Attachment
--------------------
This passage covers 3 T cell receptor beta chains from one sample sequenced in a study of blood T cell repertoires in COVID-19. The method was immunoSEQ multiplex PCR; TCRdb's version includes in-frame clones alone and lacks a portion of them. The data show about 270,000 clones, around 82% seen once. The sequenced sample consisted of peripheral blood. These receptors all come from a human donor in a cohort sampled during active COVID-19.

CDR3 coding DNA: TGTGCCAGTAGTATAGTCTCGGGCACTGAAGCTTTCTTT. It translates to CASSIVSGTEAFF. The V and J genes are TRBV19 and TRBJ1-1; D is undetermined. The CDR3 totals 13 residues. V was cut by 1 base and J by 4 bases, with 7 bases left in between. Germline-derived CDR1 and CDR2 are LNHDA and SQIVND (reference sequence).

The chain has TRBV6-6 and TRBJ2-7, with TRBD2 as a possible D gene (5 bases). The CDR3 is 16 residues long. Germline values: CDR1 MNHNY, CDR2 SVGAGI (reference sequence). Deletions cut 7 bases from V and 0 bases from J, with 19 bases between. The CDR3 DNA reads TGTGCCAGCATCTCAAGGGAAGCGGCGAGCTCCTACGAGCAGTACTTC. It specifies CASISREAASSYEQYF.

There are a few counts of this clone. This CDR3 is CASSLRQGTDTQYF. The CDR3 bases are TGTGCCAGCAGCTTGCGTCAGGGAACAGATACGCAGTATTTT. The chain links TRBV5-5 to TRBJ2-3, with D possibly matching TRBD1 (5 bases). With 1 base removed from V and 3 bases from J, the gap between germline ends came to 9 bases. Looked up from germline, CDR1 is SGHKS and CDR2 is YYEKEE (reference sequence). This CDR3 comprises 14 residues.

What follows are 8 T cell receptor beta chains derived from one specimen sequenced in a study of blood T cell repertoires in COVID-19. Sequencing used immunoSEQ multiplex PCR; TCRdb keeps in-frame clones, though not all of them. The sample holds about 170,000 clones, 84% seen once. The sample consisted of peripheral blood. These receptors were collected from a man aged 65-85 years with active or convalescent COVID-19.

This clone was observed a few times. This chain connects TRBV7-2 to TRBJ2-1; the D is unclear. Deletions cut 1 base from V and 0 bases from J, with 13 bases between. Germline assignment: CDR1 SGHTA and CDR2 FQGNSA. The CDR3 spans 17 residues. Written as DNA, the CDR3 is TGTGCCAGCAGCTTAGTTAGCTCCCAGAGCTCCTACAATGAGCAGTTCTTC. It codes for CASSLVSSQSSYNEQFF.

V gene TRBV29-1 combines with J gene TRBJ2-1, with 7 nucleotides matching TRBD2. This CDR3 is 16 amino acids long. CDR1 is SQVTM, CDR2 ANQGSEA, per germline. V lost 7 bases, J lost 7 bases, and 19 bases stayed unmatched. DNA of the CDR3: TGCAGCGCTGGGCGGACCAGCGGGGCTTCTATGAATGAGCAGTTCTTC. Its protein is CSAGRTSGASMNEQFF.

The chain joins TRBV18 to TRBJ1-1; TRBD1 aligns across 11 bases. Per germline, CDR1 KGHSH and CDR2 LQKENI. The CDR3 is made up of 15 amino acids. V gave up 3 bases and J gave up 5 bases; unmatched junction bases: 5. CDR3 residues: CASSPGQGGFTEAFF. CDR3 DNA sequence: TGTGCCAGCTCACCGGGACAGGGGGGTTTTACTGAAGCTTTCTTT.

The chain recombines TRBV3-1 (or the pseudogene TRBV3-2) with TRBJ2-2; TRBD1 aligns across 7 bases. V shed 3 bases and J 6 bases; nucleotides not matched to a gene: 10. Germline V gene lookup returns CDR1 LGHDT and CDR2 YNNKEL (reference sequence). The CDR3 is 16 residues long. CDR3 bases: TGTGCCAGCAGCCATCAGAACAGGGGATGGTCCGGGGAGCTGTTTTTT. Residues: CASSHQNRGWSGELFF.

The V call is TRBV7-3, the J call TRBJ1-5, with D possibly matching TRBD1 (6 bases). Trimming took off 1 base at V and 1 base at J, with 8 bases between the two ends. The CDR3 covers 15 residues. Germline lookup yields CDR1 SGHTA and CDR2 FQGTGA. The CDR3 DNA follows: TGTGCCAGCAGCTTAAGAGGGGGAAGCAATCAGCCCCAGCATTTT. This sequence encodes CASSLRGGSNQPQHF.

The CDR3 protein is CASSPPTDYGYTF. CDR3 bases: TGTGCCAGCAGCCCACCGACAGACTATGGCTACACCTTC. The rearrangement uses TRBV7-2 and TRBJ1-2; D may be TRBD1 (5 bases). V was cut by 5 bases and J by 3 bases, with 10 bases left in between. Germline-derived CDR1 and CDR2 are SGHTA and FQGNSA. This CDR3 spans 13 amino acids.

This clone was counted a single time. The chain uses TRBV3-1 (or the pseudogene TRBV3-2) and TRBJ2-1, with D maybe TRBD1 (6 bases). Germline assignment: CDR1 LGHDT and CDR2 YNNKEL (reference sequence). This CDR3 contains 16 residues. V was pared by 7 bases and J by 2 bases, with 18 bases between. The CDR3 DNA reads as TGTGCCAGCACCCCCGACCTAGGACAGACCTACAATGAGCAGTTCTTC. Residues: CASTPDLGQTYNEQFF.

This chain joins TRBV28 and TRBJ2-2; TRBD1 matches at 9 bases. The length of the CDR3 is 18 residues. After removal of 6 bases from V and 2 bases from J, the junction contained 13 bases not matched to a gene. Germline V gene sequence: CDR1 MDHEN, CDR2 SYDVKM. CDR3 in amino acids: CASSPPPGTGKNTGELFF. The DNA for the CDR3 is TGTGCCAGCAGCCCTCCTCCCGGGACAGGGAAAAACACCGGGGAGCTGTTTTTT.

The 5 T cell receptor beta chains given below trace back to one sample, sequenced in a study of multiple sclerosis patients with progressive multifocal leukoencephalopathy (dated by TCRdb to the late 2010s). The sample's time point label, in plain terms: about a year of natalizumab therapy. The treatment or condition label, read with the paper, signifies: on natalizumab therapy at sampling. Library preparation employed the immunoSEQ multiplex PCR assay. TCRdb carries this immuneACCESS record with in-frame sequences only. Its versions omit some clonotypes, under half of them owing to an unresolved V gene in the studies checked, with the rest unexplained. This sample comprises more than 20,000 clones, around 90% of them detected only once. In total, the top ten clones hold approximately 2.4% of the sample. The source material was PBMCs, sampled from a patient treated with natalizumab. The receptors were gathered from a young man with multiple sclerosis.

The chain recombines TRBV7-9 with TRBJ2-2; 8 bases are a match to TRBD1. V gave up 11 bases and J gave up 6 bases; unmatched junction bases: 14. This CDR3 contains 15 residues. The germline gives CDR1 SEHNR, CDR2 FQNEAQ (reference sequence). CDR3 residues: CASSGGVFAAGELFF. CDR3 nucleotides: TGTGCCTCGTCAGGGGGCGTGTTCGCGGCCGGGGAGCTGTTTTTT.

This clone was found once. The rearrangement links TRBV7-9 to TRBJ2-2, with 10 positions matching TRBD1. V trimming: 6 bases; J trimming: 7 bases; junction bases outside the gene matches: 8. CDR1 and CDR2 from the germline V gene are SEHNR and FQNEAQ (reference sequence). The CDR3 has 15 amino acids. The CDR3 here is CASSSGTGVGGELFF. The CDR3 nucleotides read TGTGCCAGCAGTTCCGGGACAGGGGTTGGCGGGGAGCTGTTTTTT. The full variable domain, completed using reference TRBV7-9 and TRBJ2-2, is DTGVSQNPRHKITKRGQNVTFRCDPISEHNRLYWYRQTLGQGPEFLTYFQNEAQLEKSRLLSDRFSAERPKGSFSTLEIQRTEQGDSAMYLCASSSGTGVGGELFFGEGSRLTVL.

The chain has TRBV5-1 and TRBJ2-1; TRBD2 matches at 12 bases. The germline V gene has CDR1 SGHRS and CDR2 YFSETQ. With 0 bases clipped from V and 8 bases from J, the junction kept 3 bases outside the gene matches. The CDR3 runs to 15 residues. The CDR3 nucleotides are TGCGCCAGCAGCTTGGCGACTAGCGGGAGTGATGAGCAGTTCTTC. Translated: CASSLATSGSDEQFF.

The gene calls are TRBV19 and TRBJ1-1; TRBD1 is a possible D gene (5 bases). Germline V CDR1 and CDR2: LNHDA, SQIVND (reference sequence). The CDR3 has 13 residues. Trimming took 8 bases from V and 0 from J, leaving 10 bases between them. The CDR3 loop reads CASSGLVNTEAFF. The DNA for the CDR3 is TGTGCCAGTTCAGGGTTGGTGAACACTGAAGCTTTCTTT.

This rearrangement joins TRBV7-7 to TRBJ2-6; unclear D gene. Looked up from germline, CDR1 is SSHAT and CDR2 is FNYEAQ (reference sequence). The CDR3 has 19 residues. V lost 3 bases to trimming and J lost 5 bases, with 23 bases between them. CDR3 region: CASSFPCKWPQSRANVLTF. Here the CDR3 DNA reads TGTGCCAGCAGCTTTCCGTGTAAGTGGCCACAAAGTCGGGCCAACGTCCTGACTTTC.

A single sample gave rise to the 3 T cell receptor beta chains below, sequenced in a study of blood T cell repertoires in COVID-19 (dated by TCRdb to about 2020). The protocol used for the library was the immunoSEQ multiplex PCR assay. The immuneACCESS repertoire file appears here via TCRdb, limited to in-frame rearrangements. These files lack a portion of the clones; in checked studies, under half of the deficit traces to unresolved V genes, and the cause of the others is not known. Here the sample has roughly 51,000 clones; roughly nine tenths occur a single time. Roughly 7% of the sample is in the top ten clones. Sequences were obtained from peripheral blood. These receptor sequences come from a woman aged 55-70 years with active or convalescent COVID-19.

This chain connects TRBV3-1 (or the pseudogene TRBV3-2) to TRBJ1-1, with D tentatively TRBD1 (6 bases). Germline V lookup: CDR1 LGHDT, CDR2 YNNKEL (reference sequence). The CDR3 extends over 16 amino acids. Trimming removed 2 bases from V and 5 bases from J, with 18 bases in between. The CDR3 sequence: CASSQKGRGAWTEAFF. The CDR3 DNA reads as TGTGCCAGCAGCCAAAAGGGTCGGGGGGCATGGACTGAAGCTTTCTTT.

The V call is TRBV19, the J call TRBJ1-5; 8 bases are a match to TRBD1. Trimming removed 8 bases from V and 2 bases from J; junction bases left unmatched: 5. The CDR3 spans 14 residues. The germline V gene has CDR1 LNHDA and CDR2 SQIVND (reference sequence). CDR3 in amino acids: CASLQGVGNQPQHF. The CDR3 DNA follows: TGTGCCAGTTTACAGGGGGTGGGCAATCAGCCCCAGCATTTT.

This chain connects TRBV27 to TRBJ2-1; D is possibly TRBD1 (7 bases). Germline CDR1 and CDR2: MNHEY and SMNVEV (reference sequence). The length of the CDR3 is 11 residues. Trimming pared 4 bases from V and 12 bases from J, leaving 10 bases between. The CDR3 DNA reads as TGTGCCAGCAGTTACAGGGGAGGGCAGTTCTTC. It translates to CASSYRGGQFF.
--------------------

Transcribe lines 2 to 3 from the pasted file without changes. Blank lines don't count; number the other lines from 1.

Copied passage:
CDR3 coding DNA: TGTGCCAGTAGTATAGTCTCGGGCACTGAAGCTTTCTTT. It translates to CASSIVSGTEAFF. The V and J genes are TRBV19 and TRBJ1-1; D is undetermined. The CDR3 totals 13 residues. V was cut by 1 base and J by 4 bases, with 7 bases left in between. Germline-derived CDR1 and CDR2 are LNHDA and SQIVND (reference sequence).

The chain has TRBV6-6 and TRBJ2-7, with TRBD2 as a possible D gene (5 bases). The CDR3 is 16 residues long. Germline values: CDR1 MNHNY, CDR2 SVGAGI (reference sequence). Deletions cut 7 bases from V and 0 bases from J, with 19 bases between. The CDR3 DNA reads TGTGCCAGCATCTCAAGGGAAGCGGCGAGCTCCTACGAGCAGTACTTC. It specifies CASISREAASSYEQYF.